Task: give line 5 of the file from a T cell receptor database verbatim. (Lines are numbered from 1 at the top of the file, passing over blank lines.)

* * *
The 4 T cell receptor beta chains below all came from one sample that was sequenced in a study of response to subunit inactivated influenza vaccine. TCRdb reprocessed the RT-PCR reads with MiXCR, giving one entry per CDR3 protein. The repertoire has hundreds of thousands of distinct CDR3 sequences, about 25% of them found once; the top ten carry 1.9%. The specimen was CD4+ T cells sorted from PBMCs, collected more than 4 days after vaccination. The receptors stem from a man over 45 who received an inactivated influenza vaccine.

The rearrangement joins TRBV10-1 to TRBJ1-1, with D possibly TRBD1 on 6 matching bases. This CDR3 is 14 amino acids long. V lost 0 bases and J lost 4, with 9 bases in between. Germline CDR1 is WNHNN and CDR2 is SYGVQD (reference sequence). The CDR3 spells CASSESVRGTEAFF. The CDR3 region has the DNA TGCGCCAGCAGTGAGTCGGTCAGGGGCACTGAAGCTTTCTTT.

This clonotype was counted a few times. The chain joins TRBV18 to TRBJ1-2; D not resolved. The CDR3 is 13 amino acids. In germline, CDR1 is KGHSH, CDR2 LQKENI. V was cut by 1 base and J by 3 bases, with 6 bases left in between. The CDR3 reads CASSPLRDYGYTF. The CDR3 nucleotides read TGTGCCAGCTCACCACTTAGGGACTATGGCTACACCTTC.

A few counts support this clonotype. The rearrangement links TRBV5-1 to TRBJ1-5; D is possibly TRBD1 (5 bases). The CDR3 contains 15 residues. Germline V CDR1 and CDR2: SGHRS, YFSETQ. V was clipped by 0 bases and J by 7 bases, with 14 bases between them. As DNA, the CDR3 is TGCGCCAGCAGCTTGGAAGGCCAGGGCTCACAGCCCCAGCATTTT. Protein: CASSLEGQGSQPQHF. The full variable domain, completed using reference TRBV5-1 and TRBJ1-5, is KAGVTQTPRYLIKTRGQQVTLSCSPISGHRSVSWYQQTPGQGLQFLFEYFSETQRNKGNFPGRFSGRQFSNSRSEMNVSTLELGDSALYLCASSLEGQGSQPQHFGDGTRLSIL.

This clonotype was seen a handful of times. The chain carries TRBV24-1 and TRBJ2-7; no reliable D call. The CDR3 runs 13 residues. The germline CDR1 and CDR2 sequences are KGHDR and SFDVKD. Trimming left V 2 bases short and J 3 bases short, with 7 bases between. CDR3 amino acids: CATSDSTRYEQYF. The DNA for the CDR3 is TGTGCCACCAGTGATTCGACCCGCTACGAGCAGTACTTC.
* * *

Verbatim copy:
This clonotype was seen a handful of times. The chain carries TRBV24-1 and TRBJ2-7; no reliable D call. The CDR3 runs 13 residues. The germline CDR1 and CDR2 sequences are KGHDR and SFDVKD. Trimming left V 2 bases short and J 3 bases short, with 7 bases between. CDR3 amino acids: CATSDSTRYEQYF. The DNA for the CDR3 is TGTGCCACCAGTGATTCGACCCGCTACGAGCAGTACTTC.